India pledges UK can count on its vaccine mission
Indian Prime Minister Narendra Modi’s $15-million pledge to Gavi, the Vaccine Alliance, at the UK-led Global Vaccine Summit cements the India-UK healthcare partnership.
As the world’s fourth-largest producer of vaccines, India has a critical role to play in the global healthcare mission to immunise against infectious diseases – not least the novel coronavirus that brought the world to a near-standstill.
Related stories: India critical to global COVID-19 vaccine mission
While a vaccine against Covid-19 remains in various stages of trial, the UK organised a virtual Global Vaccine Summit to keep the issue of equitable distribution of critical lifesaving vaccines at the forefront of the global agenda. Over 50 countries and organisations supported the initiative, aimed at raising $7.4 million to immunise a further 300 million children in the world’s poorest countries by 2025.
The Indian Prime Minister, Narendra Modi, was among nearly 35 world leaders, including US President Donald Trump, to zoom into the virtual conference to pledge $15 million to Gavi, the Vaccine Alliance – a United Nations back organisation which coordinates vaccinations across the world.
He said: “Our support to Gavi is not only financial. India’s huge demand brings down the global price of vaccines.
“In today’s challenging context, I want to reiterate that India stands in solidarity with the world. Our proven capacity to produce quality medicines and vaccines at low cost, our own domestic experience in rapidly expanding immunisation and our considerable scientific research talent are all at the service of humanity.”
Modi highlighted the Indian government’s focus on Mission Indradhanush (rainbow), which is targeted at the full vaccination of children and pregnant women in India, as a sign of the importance attached to immunisation within the country. India contributes to the immunisation of about 60 per cent of the world’s children and the Indian PM stressed that the world can continue to count on it in the critical mission of vaccination against infectious diseases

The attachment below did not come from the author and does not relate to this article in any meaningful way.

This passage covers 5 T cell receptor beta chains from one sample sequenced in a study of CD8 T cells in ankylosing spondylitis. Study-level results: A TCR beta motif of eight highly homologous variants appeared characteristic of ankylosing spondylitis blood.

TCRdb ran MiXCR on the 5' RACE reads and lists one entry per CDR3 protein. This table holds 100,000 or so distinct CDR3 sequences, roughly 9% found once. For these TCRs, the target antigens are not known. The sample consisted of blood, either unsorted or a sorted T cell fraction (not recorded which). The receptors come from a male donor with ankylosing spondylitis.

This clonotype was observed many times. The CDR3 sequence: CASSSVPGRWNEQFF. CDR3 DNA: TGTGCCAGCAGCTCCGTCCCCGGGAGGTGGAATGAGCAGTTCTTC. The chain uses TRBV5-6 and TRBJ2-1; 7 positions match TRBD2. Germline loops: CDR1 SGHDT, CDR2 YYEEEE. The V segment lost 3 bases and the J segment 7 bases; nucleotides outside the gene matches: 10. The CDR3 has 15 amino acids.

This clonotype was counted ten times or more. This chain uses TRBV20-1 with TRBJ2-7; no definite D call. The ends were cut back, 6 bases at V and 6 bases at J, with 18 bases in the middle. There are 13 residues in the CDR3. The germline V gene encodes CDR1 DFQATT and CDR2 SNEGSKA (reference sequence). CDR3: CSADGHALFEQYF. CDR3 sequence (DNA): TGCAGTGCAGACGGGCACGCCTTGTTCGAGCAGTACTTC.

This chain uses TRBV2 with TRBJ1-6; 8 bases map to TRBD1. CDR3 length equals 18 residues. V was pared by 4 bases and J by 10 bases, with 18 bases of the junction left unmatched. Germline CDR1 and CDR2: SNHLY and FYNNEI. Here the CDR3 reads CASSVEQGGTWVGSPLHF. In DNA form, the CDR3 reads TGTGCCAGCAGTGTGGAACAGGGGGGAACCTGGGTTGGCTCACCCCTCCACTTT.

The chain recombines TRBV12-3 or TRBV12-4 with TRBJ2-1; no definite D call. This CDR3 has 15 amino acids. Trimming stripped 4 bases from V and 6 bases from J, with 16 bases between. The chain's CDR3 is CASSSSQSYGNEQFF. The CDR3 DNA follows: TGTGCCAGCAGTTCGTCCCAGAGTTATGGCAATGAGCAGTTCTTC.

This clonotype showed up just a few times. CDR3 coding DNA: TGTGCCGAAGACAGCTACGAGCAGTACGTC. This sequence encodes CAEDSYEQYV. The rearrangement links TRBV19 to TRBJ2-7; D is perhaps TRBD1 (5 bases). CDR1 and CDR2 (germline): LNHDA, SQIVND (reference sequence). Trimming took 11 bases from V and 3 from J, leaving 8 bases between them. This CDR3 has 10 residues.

“India recognises and values the work of Gavi, which is why we became a donor to Gavi while still being eligible for Gavi’s support. Gavi is not just a global alliance, it is also a symbol of global solidarity and a reminder that by helping others, we can also help ourselves,” he said.
The UK describes India as an important healthcare partner, with bilateral cooperation being further strengthened through the Vaccine Taskforce set up by Britain to support the discovery of a coronavirus vaccine and prepare industry supply chains to manufacture it at scale once it is developed.
Lord Tariq Ahmad, the UK’s Minister for South Asia and the Commonwealth, believes it is to India’s credit that it has become a contributor to Gavi from being a recipient of its support.
“When we look at the scale of production which India has of vaccines, it will be an important partner in ensuring a large number of vaccines readily available in an equitable fashion,” he said.
Beyond just vaccines, the minister also highlighted the work done by India in keeping medicine supply chains open through the coronavirus crisis and is now hopeful of striking more deals around personal protective equipment (PPE) manufacturing pipelines in the country through live ongoing conversations.
“We are pleased to have unlock the shipment of paracetamol and we continue to work with them in this respect. I hope through South Asia more widely we continue to work to meet the demands of PPE,” said Ahmad.
The UK government said the funding raised from its Global Vaccine Summit on June 4 will not only protect children from deadly diseases like polio, diphtheria and measles and save up to 8 million lives, but will also help ensure a global recovery from coronavirus.
UK Prime Minister Boris Johnson said: “Just as the UK is the single biggest donor to the international effort to find a coronavirus vaccine, we will remain the world’s leading donor to Gavi, contributing £1.65 billion over the next five years.
“I urge you to join us to fortify this lifesaving alliance and inaugurate a new era of global health cooperation, which I believe is now the most essential shared endeavour of our lifetimes.”
The UK said that vaccinating millions of children against other deadly diseases would help protect healthcare systems in the world’s poorest countries so they can cope with rising coronavirus cases. Health experts have also warned that if the virus is left to spread in developing countries, this could lead to future waves of infection.